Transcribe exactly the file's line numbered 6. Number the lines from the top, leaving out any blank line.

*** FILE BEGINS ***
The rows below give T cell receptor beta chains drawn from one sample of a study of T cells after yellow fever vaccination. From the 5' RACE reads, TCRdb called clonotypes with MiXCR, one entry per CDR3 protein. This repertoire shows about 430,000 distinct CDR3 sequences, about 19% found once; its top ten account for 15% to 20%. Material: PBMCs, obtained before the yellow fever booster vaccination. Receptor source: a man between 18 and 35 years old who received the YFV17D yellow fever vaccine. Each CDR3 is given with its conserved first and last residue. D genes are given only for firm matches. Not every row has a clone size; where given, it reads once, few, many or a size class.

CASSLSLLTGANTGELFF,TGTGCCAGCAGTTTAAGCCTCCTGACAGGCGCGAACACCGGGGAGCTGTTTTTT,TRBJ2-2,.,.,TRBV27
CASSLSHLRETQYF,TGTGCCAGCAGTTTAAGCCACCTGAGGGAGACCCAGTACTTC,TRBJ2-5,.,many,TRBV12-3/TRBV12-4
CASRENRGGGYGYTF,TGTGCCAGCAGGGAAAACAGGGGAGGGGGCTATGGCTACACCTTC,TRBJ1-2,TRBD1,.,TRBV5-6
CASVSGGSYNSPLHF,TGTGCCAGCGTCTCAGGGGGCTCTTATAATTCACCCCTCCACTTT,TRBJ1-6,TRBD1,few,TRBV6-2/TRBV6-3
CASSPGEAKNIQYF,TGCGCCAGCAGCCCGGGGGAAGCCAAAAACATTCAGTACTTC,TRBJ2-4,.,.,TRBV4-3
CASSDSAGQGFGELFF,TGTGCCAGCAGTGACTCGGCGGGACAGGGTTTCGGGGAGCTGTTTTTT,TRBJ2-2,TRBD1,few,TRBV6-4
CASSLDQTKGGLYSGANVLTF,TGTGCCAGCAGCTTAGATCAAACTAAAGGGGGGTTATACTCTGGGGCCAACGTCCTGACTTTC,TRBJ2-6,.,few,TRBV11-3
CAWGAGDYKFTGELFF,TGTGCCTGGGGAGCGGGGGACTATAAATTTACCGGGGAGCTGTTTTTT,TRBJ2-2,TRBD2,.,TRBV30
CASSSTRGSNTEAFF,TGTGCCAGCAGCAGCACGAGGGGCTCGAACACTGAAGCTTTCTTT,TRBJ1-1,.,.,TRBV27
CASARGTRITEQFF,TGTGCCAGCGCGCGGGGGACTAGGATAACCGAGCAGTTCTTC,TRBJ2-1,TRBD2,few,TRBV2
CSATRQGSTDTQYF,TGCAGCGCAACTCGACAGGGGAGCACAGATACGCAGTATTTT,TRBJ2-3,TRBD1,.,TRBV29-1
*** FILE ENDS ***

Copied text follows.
CASSPGEAKNIQYF,TGCGCCAGCAGCCCGGGGGAAGCCAAAAACATTCAGTACTTC,TRBJ2-4,.,.,TRBV4-3